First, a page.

I haven’t been this creeped out by a movie in a while…and I LOVE it!
I watched Lake Mungo like you should watch any ghost story—in the dark, late at night. And when it was over I had to turn on all of the lights on my way to the bathroom for fear of seeing something spooky in the shadows. If that’s not an endorsement for a scary movie, I don’t know what is.
The movie is presented as a documentary, and it works really well even by the standards of a documentary. Some fake documentaries (like The Poughkeepsie Tapes, which I love despite its flaws) use the format simply to squeeze more story out of their small budget. And the “found footage” subgenre is the prime example of this budgetary motivation in that it makes no attempt to approximate a real documentary-style narrative; it simply presents the raw footage to thrill or scare the viewer.
By contrast, real documentaries have a narrative voice, an author who “speaks” to us, sometimes literally using voice-over narration (like Michael Moore), and sometimes figuratively using editing and structure. And so, real documentaries aspire to use the events they are documenting to say something important about life, beyond just reporting on an interesting set of events.
Now I’m all for low budget filmmakers using all the tricks of film to get their stories to the screen. But when a movie can also transcend those tricks, I appreciate the movie-watching experience on a much deeper level. If this were a true documentary, I’d be tempted to put Lake Mungo right next to some of my favorite recent docs like Man On Wire and Exit Through the Gift Shop because I believe it, like those movies, says something important about life.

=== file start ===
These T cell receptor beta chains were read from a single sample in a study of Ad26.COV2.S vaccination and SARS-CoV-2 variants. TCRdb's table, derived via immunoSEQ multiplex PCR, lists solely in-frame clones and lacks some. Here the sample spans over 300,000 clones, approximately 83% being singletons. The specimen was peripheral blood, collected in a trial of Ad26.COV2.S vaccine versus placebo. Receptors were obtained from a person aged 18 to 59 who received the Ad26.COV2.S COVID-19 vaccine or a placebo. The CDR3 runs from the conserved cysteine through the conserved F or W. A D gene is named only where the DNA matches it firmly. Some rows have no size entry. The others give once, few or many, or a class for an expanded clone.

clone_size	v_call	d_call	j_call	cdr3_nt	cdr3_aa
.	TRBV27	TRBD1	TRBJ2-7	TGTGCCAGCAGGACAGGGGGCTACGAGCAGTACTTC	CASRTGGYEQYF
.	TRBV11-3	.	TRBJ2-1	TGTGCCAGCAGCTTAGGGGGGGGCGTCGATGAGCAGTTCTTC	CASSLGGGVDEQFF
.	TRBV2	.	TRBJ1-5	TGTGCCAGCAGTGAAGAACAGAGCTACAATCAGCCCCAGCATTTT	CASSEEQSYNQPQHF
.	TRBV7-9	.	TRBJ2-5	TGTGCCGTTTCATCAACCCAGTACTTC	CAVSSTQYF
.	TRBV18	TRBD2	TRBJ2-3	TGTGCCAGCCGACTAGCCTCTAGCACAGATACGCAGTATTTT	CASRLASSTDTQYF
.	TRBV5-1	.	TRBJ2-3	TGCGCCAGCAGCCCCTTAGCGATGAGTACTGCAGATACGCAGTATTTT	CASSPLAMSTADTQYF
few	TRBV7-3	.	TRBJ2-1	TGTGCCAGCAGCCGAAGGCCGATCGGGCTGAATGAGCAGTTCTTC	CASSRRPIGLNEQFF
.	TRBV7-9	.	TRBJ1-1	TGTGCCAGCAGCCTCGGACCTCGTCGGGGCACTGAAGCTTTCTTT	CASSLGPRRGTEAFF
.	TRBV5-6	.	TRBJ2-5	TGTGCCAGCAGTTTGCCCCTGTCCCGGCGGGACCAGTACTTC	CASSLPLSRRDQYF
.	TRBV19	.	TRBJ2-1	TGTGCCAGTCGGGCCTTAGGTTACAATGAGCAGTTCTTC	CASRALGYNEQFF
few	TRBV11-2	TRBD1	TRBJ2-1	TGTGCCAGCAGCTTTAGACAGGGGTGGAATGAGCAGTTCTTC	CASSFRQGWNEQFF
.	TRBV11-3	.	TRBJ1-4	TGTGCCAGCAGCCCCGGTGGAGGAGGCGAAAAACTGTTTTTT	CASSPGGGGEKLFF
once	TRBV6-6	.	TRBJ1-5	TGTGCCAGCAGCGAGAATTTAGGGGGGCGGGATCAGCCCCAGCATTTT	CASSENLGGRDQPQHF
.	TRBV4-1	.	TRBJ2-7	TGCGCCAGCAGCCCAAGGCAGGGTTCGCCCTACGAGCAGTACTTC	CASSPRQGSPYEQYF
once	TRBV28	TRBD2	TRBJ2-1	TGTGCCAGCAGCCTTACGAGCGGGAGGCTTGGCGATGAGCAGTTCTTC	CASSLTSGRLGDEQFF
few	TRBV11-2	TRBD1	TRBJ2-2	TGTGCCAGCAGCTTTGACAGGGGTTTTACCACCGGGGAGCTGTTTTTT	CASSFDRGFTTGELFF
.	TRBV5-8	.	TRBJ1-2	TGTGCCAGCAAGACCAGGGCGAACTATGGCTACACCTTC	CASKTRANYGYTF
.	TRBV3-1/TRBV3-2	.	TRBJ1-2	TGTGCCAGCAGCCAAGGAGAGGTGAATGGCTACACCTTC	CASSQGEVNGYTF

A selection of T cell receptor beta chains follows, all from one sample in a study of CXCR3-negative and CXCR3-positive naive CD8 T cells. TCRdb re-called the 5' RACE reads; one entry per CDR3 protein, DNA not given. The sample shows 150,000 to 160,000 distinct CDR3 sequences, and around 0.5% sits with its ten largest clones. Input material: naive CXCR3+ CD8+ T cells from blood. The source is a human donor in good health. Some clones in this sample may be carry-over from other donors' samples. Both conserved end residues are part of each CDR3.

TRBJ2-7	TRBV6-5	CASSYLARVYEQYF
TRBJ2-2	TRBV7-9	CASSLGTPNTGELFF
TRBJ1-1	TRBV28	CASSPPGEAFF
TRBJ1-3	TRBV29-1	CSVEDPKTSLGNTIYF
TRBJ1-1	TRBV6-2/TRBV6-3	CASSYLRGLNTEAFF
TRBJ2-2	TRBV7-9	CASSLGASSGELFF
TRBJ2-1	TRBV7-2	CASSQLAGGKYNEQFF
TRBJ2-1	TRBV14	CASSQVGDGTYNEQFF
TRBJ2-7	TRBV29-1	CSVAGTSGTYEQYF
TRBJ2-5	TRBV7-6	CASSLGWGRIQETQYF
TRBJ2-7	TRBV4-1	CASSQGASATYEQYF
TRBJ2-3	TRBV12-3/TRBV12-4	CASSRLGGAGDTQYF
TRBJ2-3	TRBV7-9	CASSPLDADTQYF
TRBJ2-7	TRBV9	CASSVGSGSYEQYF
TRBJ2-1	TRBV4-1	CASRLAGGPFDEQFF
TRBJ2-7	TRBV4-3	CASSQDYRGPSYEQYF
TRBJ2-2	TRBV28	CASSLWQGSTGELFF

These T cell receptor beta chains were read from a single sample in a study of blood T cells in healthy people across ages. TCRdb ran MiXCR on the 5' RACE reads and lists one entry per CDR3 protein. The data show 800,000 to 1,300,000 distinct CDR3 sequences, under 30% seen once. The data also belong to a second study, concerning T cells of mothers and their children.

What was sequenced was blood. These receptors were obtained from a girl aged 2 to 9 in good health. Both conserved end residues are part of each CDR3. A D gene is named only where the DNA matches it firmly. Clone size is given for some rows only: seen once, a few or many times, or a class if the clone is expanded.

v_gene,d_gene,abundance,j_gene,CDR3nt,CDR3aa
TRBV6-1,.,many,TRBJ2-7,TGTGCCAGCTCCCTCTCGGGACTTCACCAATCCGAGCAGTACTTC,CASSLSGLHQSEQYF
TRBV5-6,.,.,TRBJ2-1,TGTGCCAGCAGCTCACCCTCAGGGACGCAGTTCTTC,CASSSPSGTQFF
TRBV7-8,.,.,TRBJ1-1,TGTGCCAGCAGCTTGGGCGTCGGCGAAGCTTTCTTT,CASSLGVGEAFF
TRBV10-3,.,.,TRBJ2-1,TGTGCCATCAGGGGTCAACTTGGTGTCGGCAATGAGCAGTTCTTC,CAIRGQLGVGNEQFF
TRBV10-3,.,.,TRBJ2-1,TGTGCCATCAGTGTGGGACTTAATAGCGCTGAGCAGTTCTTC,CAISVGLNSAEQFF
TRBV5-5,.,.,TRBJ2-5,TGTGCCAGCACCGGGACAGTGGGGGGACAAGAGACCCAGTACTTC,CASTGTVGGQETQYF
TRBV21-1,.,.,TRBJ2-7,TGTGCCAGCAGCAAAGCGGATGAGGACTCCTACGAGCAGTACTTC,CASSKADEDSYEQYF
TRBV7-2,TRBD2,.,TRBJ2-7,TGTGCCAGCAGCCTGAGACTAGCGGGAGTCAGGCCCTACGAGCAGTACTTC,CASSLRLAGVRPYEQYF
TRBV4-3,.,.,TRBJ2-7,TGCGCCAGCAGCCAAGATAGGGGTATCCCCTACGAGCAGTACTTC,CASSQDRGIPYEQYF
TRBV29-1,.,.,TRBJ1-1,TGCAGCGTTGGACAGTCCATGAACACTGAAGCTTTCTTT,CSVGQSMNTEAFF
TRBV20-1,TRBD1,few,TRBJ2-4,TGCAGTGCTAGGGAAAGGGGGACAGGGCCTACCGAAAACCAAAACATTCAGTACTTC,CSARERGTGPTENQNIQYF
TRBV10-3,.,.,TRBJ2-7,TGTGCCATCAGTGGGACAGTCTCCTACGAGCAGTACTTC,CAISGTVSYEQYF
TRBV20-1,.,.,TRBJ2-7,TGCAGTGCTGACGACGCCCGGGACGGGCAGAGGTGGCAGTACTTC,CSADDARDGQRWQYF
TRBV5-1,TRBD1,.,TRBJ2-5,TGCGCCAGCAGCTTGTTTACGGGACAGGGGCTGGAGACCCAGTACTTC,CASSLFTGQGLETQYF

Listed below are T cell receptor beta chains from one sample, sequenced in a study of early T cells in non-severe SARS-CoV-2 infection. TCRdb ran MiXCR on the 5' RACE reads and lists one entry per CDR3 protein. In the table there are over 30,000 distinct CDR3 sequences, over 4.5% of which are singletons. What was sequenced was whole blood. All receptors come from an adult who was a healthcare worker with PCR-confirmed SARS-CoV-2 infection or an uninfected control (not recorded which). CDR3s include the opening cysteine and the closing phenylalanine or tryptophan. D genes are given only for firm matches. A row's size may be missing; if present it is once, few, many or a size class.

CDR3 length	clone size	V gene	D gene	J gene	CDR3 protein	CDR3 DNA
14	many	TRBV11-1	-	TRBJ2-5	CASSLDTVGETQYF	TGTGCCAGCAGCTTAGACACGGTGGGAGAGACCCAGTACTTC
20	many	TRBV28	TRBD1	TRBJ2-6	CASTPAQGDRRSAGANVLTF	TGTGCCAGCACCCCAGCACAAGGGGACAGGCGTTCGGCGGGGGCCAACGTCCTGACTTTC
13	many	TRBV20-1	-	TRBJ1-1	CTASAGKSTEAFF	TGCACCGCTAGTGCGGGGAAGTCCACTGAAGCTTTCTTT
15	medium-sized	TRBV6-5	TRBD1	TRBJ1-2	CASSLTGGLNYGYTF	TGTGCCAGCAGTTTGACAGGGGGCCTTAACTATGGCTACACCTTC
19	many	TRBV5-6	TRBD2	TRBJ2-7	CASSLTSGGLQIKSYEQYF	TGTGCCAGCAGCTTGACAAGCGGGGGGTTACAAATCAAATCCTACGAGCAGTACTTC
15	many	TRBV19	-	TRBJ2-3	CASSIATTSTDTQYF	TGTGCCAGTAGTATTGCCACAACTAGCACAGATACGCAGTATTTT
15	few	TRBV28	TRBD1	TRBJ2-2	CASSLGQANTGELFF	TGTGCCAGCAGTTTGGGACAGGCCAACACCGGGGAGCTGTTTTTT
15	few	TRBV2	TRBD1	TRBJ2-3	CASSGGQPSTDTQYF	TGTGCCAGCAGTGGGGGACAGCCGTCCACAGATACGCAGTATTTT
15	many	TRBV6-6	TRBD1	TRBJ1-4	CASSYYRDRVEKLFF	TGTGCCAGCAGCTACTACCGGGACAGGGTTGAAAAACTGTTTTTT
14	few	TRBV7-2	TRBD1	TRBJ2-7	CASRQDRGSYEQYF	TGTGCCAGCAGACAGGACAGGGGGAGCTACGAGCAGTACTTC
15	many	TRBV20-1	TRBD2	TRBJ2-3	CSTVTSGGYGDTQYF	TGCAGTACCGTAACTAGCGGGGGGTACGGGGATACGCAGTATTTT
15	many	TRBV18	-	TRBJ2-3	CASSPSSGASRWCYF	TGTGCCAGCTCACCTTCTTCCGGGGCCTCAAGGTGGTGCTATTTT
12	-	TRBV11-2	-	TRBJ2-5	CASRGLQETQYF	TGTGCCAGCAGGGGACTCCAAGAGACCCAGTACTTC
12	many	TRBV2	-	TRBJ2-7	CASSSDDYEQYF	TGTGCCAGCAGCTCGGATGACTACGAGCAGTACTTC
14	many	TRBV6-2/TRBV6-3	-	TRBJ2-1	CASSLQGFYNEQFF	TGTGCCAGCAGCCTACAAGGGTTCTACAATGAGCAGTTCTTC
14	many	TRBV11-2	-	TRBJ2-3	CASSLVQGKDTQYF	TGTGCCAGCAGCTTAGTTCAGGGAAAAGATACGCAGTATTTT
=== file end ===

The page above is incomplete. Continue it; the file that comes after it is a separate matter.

If you don’t want to risk spoilers, stop reading now. Otherwise…
It’s unfortunate that Lake Mungo is being compared to Paranormal Activity (but understandable given some superficial similarities) because there’s so much more to this movie than a scary ghost story.
That said, it works very well as a scary movie, too—much better than Paranormal Activity, in my opinion. The filmmakers built the spookiness slowly but effectively in the first act, and then they cleverly lulled me into a feeling of safety for most of the second act, until they finally dropped the bottom out from under me again and I realized just how freakin’ scared I really was.
I think horror is like comedy. Some comedies are just a bunch of jokes strung together over the course of 90 minutes, and others are stories that breathe humor from beginning to end. And while it’s fun to be frightened by a series of effective jump scares, the fear evaporates quickly once the credits roll. As strange as it might sound, I want that feeling of fear to last longer.
My favorite movies—in any genre—are the ones that stay with me long after the movie has ended. I wouldn’t go so far as to call Lake Mungo one of my favorites just yet, but it has affected me. And I don’t think that would be the case if the ghost story wasn’t complemented so well by the deeper message the film presents as a documentary.
Because I’ve had to deal with the recent death of some people very close to me, combined with the sobering fact of turning 40, the spectre of death has been my frequent mental companion for the past year or so. And what I’m learning about life—and what I believe is the deeper message in Lake Mungo—is that as tragic as it is to see a loved one die, it’s all the more tragic to spend your life haunted by your own impending death.